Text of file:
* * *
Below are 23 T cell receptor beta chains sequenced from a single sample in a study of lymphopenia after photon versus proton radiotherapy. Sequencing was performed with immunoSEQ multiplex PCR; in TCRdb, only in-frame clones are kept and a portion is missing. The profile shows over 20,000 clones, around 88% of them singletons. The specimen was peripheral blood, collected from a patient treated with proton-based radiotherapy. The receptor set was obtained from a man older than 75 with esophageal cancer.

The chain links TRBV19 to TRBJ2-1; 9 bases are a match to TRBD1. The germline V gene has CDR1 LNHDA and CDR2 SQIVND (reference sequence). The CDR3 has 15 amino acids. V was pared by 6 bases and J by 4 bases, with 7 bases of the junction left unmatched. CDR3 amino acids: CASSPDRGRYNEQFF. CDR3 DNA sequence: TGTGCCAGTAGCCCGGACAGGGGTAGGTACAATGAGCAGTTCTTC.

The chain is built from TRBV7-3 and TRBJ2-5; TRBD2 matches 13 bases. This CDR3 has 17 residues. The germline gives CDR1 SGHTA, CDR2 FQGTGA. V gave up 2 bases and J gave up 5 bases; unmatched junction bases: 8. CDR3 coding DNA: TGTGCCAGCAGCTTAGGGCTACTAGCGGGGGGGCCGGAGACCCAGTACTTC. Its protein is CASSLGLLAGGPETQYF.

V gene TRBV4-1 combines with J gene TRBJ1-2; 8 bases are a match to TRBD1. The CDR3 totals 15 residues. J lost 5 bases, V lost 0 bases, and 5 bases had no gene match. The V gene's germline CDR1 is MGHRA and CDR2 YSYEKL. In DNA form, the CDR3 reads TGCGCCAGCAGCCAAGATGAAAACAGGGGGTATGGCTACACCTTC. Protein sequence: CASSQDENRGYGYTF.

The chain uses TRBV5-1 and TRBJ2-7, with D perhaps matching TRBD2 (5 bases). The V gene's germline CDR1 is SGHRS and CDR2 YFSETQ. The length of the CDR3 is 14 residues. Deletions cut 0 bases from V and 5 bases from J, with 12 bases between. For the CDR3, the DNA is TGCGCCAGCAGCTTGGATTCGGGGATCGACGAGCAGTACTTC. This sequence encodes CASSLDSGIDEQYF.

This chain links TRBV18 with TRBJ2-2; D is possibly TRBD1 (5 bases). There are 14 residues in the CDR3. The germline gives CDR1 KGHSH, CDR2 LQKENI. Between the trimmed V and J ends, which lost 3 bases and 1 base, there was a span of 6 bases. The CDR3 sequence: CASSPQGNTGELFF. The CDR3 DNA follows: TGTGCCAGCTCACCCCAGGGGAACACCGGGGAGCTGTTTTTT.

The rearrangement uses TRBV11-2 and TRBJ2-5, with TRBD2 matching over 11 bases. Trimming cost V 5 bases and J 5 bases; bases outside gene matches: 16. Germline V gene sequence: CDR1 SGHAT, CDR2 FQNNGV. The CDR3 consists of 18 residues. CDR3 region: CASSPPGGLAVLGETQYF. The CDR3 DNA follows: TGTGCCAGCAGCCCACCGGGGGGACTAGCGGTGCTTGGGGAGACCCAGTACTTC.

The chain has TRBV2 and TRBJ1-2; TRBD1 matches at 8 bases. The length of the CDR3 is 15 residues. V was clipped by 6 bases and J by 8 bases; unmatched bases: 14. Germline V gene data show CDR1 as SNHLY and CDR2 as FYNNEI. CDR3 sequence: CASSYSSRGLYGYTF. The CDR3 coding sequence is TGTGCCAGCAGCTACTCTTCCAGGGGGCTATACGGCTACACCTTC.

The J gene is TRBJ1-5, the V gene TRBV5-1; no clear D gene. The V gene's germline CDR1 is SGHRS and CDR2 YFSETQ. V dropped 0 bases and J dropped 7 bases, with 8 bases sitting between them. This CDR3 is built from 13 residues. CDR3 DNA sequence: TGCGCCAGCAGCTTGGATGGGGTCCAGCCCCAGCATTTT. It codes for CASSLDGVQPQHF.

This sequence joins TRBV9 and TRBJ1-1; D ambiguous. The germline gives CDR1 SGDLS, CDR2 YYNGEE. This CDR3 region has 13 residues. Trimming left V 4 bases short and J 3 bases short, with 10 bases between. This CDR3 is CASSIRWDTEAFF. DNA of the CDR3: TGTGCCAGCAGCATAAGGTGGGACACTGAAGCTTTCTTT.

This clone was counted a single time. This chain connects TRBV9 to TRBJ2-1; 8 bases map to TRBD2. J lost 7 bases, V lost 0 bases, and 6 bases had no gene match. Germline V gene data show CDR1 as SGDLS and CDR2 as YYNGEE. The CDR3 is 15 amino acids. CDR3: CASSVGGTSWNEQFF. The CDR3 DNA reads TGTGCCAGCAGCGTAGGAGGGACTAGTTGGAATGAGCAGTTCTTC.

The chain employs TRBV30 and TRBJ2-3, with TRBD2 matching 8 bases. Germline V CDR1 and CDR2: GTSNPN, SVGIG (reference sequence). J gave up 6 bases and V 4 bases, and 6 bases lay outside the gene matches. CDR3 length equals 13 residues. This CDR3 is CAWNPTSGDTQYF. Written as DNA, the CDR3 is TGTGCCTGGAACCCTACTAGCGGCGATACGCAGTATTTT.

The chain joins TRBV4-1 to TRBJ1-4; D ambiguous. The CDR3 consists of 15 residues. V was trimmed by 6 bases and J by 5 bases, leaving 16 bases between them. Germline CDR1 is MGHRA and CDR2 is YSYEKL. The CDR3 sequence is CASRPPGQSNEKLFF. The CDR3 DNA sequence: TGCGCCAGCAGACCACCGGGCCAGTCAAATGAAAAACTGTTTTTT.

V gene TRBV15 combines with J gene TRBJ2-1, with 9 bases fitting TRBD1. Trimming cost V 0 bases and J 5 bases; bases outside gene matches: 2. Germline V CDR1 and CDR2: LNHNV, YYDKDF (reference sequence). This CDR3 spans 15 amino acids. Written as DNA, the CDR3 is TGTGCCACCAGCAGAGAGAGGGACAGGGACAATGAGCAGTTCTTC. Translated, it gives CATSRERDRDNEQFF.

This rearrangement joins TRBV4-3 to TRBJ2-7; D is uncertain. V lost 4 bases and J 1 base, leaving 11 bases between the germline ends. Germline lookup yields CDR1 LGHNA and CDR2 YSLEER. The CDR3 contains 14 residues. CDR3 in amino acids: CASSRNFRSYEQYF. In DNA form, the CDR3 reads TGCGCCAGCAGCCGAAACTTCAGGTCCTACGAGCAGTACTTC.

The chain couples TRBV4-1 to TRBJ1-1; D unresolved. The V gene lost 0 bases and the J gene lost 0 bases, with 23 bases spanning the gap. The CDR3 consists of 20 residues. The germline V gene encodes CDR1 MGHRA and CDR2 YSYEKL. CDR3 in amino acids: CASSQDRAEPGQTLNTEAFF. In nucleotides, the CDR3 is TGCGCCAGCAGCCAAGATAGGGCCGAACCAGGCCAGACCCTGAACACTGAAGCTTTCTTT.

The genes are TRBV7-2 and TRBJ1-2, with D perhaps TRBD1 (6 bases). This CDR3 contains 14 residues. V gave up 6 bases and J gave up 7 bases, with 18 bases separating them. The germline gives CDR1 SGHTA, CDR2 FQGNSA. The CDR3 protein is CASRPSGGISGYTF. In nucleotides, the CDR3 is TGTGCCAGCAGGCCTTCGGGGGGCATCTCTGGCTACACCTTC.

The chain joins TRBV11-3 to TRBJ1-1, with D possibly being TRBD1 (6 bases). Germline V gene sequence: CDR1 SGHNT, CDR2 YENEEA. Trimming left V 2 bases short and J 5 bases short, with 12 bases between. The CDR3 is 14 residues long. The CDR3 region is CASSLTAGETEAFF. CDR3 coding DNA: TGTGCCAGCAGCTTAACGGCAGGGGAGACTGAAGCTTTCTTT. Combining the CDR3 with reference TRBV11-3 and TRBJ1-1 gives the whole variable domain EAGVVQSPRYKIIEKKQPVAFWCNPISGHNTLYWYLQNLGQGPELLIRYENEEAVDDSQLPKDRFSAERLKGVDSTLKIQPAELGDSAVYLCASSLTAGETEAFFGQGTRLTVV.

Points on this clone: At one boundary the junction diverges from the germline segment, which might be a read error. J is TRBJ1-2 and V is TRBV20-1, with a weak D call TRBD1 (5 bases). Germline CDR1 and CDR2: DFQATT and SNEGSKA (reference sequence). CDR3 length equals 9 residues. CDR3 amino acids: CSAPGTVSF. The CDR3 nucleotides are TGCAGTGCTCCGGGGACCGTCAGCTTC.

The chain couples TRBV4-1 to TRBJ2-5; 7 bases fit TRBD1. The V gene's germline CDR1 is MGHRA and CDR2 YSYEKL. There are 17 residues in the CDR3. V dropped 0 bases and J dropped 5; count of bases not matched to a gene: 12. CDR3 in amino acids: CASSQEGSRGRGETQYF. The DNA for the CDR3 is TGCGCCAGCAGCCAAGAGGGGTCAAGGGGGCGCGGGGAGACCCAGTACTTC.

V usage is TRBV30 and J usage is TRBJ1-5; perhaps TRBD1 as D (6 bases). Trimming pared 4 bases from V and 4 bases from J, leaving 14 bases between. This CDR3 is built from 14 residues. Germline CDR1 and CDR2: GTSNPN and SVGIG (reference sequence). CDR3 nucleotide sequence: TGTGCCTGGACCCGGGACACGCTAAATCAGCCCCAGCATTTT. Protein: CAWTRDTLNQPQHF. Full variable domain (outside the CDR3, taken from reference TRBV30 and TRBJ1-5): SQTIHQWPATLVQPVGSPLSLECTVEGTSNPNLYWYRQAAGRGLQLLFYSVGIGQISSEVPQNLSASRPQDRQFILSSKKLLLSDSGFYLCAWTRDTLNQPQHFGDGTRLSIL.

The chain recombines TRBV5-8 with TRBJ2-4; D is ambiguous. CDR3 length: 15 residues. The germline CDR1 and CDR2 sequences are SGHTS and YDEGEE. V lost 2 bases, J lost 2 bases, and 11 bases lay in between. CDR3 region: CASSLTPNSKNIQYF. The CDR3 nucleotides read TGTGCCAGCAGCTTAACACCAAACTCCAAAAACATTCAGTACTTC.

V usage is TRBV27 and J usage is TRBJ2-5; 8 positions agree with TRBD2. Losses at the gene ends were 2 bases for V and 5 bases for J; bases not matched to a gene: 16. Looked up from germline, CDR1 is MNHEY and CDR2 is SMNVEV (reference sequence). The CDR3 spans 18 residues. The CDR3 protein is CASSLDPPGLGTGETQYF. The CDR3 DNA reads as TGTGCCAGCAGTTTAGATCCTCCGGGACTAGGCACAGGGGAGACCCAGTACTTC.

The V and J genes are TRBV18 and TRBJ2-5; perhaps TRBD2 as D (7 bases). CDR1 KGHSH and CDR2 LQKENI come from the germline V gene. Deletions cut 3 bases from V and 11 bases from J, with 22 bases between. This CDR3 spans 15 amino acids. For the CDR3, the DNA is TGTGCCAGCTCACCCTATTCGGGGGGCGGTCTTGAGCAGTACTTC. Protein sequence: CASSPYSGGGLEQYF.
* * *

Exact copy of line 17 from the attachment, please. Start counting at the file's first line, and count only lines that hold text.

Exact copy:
The genes are TRBV7-2 and TRBJ1-2, with D perhaps TRBD1 (6 bases). This CDR3 contains 14 residues. V gave up 6 bases and J gave up 7 bases, with 18 bases separating them. The germline gives CDR1 SGHTA, CDR2 FQGNSA. The CDR3 protein is CASRPSGGISGYTF. In nucleotides, the CDR3 is TGTGCCAGCAGGCCTTCGGGGGGCATCTCTGGCTACACCTTC.